Province budgets $190M to fight wildfires, beetles

Province budgets $190M to fight wildfires, beetles

22 June 2012

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 Canada -The Alberta government has dedicated $190 million in emergency funding to fight wildfires and mountain pine beetle infestations across the province this year.

The money, which requires a state of emergency to be declared by the province, was approved by cabinet earlier this week.

“It’s essential for our environment, our economy and our communities that we remain aggressive on both of these fronts,” said Mark Cooper, press secretary to Environment and Sustainable Resource Development Minister Diana McQueen. “These are battles that we need to win.”

The province opened the fire season on March 1 this year, due to a dry winter.

It will add $150 million to the department’s base budget of $110 million for fighting wildfires – less than the $250 million added to a $107-million budget last year when the town of Slave Lake was devastated by wildfire.

Although the base budget for fires is set early, Cooper said the province waits until it gets a better sense of what is actually needed to fight fires for the year ahead before dedicating the total amount.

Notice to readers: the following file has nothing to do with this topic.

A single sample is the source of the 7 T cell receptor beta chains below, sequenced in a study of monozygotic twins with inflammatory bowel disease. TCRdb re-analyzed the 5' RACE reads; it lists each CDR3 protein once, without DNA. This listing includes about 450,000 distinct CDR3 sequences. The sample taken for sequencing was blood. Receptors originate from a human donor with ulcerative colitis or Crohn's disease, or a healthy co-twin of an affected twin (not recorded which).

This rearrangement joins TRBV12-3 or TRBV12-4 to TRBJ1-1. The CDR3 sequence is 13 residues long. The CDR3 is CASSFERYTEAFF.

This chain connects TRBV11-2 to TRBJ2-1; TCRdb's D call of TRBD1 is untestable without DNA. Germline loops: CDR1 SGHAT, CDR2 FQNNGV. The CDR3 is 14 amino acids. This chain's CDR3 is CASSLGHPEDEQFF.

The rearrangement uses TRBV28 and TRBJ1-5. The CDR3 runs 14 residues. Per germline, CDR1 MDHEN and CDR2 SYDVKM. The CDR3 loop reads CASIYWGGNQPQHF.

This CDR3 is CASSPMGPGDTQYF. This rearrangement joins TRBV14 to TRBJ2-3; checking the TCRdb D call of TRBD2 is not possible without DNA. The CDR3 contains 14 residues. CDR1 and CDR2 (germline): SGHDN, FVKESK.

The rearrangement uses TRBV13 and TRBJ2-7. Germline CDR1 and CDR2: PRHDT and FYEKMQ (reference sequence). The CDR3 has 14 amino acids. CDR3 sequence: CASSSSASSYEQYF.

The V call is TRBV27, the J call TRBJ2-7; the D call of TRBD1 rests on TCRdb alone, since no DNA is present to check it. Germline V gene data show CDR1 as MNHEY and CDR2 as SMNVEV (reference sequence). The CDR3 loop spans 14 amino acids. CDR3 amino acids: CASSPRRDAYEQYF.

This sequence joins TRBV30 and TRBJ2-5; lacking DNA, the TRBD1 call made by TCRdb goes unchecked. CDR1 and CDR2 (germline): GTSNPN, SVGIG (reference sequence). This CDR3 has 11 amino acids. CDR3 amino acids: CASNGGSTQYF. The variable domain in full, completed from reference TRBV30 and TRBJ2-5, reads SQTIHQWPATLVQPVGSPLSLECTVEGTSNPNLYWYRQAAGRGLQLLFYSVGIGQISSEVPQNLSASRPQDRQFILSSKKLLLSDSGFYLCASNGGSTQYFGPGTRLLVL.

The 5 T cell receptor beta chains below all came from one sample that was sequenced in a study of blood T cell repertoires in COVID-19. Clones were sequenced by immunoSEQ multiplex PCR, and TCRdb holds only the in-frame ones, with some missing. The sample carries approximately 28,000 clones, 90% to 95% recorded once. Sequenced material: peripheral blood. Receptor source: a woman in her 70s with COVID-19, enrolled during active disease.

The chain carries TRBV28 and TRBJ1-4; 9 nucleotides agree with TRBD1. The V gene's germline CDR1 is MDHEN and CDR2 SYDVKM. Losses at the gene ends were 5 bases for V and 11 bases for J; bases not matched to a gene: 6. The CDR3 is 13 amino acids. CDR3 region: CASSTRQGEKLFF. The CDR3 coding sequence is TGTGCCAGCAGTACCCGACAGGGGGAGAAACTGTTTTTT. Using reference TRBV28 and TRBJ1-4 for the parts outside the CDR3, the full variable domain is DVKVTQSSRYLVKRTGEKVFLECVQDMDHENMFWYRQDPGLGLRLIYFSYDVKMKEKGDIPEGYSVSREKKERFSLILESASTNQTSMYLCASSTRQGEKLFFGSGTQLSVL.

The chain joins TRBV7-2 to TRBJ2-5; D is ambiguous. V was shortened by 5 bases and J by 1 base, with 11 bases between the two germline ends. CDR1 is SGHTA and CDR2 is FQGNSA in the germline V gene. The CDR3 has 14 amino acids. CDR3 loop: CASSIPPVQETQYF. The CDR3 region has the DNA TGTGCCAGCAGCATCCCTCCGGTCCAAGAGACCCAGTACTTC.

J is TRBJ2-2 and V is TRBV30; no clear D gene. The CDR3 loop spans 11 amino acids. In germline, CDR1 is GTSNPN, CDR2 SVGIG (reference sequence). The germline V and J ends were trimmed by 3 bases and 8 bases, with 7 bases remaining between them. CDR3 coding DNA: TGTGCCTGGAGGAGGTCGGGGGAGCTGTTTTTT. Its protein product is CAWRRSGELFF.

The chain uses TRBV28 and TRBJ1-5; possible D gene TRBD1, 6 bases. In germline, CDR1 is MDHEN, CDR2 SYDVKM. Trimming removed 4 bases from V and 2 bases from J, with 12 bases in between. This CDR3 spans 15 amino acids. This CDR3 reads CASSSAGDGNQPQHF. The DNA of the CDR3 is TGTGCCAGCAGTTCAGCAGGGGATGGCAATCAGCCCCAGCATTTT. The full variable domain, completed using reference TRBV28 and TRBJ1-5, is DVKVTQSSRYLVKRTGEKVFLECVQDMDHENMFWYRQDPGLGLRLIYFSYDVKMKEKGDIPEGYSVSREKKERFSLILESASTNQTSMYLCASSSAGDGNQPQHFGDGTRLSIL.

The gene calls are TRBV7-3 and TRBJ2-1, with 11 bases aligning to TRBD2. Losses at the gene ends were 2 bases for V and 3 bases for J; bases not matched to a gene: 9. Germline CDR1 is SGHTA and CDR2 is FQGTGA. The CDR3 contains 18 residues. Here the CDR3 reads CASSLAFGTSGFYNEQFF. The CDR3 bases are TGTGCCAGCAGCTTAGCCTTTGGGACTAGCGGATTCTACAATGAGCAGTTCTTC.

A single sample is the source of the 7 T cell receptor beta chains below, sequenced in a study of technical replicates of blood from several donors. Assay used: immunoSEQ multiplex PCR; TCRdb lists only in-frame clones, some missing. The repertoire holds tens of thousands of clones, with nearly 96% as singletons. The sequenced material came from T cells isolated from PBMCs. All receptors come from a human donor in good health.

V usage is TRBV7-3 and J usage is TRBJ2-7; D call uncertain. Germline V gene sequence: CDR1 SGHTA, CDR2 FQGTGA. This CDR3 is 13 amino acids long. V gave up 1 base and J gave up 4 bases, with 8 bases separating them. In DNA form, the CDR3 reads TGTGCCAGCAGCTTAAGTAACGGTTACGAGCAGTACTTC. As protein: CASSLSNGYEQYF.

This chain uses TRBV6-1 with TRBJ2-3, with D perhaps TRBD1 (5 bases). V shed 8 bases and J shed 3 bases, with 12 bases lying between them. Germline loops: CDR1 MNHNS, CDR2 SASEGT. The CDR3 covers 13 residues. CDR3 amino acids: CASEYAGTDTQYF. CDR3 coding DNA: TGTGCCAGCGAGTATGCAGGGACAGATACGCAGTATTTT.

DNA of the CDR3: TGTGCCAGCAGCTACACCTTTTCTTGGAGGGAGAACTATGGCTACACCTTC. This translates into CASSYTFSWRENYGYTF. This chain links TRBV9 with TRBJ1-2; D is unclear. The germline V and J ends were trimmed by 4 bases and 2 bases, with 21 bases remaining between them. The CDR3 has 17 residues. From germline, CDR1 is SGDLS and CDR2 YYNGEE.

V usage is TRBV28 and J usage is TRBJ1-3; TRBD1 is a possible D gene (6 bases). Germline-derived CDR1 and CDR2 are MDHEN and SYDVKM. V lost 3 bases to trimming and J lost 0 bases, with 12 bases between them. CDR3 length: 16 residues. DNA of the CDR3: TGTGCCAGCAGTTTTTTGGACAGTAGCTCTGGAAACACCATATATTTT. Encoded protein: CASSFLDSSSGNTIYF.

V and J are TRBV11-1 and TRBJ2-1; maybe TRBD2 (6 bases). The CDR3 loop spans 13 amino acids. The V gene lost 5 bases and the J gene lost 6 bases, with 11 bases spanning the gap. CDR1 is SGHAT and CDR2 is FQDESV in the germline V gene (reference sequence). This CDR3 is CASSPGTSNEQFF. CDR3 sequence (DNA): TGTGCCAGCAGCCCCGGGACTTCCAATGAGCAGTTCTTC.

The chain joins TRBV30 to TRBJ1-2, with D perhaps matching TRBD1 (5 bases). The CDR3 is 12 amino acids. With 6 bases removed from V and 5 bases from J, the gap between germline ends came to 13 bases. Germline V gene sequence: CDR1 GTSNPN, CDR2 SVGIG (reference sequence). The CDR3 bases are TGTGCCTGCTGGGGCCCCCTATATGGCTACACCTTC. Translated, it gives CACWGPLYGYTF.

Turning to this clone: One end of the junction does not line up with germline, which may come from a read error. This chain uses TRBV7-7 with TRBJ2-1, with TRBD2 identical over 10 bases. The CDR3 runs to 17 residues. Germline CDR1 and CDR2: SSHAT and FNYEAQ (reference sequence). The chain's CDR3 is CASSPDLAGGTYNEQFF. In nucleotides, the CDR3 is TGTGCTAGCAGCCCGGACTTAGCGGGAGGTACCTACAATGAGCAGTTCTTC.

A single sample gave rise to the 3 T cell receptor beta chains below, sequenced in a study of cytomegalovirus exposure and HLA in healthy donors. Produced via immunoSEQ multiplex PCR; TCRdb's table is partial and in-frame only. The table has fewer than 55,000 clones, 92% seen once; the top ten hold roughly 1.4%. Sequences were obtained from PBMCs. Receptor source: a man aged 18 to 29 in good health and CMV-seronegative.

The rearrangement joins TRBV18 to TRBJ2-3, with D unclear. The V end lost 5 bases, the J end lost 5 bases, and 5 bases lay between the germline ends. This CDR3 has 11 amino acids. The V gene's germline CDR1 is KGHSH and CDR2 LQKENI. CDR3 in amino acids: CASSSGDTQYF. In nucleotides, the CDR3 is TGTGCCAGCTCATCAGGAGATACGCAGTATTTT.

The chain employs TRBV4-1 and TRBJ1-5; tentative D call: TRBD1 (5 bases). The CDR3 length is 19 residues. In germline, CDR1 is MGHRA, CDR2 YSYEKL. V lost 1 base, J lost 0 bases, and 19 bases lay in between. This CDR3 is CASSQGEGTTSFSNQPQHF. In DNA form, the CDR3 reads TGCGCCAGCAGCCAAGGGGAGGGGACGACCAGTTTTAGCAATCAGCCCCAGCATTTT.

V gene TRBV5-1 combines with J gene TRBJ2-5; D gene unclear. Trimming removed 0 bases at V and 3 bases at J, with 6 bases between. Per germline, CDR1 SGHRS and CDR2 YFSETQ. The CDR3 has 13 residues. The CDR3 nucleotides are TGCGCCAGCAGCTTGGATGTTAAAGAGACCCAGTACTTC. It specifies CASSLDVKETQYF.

“In this case, the $150 million is what we project we will need to continue our fight for this year,” he said, noting the province has learned from the Slave Lake fire. “Fires are growing in intensity and size, and they are a growing threat to our communities.

“The Slave Lake fires last year caused more than $700 million in damages, so we need to get on top of this.”

Another $40 million will go toward pine beetle infestations.

It includes $30 million for survey and control field work, and another $10 million to reforest areas where trees have been killed by infestations in previous years.

An annual survey on how Alberta’s trees fared over the winter is expected to be released in the coming weeks.

Since 2004-05, the province has put $295 million into the mountain pine beetle program.

One million infested trees have been removed and another 1,000 trees are surveyed annually for mountain pine beetles at 200 sites across the province.

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